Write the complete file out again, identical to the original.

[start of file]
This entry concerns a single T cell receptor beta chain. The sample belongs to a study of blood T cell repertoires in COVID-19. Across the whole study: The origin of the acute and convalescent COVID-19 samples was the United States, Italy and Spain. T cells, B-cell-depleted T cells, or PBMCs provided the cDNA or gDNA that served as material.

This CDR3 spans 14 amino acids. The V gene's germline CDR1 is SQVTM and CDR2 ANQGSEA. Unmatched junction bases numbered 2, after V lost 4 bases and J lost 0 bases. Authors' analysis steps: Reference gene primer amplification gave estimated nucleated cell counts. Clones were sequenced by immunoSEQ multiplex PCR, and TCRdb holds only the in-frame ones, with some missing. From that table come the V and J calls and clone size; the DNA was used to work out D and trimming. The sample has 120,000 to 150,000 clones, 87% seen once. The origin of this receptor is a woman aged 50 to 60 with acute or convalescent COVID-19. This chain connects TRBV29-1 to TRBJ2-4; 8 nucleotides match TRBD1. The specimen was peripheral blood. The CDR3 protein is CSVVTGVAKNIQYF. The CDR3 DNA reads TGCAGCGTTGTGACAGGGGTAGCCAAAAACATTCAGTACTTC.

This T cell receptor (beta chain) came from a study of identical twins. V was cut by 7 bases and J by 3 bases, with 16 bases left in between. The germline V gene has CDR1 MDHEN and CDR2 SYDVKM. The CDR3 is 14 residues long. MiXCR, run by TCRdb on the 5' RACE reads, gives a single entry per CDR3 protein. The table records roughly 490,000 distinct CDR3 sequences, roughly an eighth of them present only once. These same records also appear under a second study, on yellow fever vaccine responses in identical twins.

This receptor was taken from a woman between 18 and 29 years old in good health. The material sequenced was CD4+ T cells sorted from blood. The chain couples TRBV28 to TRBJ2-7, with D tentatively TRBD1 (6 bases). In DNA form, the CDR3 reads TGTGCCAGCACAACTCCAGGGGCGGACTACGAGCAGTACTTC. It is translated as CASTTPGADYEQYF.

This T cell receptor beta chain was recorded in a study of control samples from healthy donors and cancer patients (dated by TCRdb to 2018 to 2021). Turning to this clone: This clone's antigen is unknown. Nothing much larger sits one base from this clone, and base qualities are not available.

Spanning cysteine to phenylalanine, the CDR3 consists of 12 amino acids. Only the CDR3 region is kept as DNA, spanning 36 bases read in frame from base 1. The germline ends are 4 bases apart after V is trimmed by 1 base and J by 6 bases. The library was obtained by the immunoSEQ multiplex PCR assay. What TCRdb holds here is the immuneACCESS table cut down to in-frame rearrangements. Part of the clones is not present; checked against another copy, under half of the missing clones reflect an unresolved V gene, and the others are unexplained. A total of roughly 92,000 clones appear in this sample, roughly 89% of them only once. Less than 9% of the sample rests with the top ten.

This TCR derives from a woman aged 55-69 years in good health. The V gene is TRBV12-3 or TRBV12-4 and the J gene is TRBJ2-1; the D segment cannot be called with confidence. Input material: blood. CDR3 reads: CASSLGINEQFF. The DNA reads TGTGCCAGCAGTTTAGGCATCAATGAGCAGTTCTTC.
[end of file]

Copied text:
This entry concerns a single T cell receptor beta chain. The sample belongs to a study of blood T cell repertoires in COVID-19. Across the whole study: The origin of the acute and convalescent COVID-19 samples was the United States, Italy and Spain. T cells, B-cell-depleted T cells, or PBMCs provided the cDNA or gDNA that served as material.

This CDR3 spans 14 amino acids. The V gene's germline CDR1 is SQVTM and CDR2 ANQGSEA. Unmatched junction bases numbered 2, after V lost 4 bases and J lost 0 bases. Authors' analysis steps: Reference gene primer amplification gave estimated nucleated cell counts. Clones were sequenced by immunoSEQ multiplex PCR, and TCRdb holds only the in-frame ones, with some missing. From that table come the V and J calls and clone size; the DNA was used to work out D and trimming. The sample has 120,000 to 150,000 clones, 87% seen once. The origin of this receptor is a woman aged 50 to 60 with acute or convalescent COVID-19. This chain connects TRBV29-1 to TRBJ2-4; 8 nucleotides match TRBD1. The specimen was peripheral blood. The CDR3 protein is CSVVTGVAKNIQYF. The CDR3 DNA reads TGCAGCGTTGTGACAGGGGTAGCCAAAAACATTCAGTACTTC.

This T cell receptor (beta chain) came from a study of identical twins. V was cut by 7 bases and J by 3 bases, with 16 bases left in between. The germline V gene has CDR1 MDHEN and CDR2 SYDVKM. The CDR3 is 14 residues long. MiXCR, run by TCRdb on the 5' RACE reads, gives a single entry per CDR3 protein. The table records roughly 490,000 distinct CDR3 sequences, roughly an eighth of them present only once. These same records also appear under a second study, on yellow fever vaccine responses in identical twins.

This receptor was taken from a woman between 18 and 29 years old in good health. The material sequenced was CD4+ T cells sorted from blood. The chain couples TRBV28 to TRBJ2-7, with D tentatively TRBD1 (6 bases). In DNA form, the CDR3 reads TGTGCCAGCACAACTCCAGGGGCGGACTACGAGCAGTACTTC. It is translated as CASTTPGADYEQYF.

This T cell receptor beta chain was recorded in a study of control samples from healthy donors and cancer patients (dated by TCRdb to 2018 to 2021). Turning to this clone: This clone's antigen is unknown. Nothing much larger sits one base from this clone, and base qualities are not available.

Spanning cysteine to phenylalanine, the CDR3 consists of 12 amino acids. Only the CDR3 region is kept as DNA, spanning 36 bases read in frame from base 1. The germline ends are 4 bases apart after V is trimmed by 1 base and J by 6 bases. The library was obtained by the immunoSEQ multiplex PCR assay. What TCRdb holds here is the immuneACCESS table cut down to in-frame rearrangements. Part of the clones is not present; checked against another copy, under half of the missing clones reflect an unresolved V gene, and the others are unexplained. A total of roughly 92,000 clones appear in this sample, roughly 89% of them only once. Less than 9% of the sample rests with the top ten.

This TCR derives from a woman aged 55-69 years in good health. The V gene is TRBV12-3 or TRBV12-4 and the J gene is TRBJ2-1; the D segment cannot be called with confidence. Input material: blood. CDR3 reads: CASSLGINEQFF. The DNA reads TGTGCCAGCAGTTTAGGCATCAATGAGCAGTTCTTC.